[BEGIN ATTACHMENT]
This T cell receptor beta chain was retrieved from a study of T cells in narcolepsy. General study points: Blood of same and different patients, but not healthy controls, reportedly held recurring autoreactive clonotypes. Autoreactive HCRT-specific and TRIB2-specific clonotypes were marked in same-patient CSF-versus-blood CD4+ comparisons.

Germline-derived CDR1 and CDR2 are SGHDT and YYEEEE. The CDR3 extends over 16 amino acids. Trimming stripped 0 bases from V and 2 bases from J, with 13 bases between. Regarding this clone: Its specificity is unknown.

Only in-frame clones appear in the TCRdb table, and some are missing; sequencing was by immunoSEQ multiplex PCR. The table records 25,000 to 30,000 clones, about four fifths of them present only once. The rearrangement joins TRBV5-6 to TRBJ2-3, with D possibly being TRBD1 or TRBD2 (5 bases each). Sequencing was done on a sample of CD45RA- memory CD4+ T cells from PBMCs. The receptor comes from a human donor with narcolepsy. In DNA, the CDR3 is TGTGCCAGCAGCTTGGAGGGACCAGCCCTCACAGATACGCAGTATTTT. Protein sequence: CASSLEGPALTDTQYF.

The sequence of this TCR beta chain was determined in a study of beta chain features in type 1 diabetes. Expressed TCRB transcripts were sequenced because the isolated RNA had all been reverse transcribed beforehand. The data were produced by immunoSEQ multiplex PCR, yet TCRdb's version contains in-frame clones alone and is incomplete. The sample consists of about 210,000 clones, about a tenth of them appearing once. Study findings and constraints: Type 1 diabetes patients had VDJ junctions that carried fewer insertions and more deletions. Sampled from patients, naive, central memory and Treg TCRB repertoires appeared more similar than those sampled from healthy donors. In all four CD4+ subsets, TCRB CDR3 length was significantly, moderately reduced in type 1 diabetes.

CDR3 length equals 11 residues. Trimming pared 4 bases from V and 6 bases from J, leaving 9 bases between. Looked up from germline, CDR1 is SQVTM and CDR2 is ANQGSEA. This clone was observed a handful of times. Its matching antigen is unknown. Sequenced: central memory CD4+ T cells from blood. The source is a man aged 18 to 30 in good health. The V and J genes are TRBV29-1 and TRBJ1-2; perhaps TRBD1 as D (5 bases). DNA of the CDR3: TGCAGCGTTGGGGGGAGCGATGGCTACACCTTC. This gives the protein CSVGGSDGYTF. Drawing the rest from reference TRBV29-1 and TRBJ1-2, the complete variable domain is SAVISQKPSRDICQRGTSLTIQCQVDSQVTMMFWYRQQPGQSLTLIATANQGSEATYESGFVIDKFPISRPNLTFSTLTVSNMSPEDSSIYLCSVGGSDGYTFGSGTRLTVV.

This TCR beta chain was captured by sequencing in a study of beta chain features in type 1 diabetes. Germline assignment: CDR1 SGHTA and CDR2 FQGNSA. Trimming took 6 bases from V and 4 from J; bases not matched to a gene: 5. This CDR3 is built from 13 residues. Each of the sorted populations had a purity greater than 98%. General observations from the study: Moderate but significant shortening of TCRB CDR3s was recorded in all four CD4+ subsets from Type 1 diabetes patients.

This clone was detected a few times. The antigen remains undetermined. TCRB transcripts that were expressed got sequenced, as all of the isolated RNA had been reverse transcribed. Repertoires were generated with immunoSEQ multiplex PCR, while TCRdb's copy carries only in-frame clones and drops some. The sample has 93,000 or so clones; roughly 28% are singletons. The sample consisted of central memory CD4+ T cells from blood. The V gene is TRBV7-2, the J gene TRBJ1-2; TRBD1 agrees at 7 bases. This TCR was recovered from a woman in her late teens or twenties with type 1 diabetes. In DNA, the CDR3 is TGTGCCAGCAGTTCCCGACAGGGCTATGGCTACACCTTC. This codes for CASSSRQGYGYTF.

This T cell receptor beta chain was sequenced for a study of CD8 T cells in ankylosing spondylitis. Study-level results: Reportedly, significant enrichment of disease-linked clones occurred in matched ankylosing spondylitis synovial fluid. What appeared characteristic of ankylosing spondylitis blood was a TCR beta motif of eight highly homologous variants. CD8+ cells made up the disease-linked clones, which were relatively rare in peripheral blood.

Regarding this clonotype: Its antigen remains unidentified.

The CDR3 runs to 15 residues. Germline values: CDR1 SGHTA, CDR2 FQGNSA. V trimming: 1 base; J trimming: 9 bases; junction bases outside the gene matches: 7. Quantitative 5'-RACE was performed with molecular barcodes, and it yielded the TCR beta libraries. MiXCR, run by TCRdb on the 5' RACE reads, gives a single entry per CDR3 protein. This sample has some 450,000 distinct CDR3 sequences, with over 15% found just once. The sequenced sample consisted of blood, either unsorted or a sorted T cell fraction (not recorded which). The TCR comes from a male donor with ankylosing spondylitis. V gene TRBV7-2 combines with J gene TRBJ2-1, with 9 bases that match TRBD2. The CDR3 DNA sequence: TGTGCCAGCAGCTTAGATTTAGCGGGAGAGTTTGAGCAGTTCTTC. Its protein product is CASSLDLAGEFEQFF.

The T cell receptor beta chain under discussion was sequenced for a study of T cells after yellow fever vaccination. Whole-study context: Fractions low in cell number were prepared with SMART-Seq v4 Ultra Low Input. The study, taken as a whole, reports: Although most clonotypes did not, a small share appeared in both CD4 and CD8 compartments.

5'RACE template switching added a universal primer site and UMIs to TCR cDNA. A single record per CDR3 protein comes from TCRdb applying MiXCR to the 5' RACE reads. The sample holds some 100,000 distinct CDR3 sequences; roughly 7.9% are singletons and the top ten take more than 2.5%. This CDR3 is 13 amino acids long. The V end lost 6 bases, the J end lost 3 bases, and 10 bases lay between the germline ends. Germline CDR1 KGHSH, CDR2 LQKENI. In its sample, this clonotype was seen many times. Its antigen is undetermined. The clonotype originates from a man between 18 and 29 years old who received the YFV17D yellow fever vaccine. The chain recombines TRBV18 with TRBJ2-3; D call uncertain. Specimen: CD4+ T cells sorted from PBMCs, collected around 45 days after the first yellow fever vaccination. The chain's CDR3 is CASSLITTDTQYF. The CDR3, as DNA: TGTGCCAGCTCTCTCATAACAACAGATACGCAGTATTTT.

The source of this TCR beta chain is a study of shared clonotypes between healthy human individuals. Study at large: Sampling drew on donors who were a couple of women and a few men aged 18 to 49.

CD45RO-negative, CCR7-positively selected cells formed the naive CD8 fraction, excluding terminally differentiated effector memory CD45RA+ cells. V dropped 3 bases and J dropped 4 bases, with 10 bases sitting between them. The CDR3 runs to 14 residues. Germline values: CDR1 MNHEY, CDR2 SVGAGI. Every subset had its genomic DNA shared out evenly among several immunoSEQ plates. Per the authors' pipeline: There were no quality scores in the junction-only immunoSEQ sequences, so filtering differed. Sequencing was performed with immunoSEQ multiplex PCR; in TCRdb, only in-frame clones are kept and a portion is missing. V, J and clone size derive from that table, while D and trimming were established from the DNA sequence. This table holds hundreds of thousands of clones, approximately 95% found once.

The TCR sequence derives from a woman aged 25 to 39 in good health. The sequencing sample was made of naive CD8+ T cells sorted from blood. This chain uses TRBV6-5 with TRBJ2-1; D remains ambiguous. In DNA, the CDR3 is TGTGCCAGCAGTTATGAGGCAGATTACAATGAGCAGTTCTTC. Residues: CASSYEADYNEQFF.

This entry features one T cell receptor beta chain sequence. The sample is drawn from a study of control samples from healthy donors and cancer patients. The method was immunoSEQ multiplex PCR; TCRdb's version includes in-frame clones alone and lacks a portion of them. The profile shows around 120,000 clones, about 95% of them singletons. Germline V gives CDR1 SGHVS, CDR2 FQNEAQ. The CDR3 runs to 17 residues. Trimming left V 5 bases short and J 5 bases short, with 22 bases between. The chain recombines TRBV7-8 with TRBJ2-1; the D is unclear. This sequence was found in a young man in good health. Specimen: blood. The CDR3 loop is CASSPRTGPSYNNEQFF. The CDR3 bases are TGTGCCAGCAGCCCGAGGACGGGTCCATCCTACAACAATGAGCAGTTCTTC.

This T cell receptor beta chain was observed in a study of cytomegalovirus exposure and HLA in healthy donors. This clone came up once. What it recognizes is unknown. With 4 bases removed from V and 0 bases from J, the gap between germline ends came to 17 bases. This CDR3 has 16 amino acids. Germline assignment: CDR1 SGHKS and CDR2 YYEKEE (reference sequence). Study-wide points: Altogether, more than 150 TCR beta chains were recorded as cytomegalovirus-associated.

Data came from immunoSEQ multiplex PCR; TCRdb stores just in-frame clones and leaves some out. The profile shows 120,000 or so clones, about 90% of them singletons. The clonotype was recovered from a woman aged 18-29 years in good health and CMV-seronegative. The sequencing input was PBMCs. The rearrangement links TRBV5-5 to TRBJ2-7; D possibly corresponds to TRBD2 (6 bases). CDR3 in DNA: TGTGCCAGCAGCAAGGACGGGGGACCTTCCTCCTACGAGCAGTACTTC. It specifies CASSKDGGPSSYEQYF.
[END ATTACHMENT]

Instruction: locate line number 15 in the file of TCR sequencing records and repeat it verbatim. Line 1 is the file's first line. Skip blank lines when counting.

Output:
The TCR sequence derives from a woman aged 25 to 39 in good health. The sequencing sample was made of naive CD8+ T cells sorted from blood. This chain uses TRBV6-5 with TRBJ2-1; D remains ambiguous. In DNA, the CDR3 is TGTGCCAGCAGTTATGAGGCAGATTACAATGAGCAGTTCTTC. Residues: CASSYEADYNEQFF.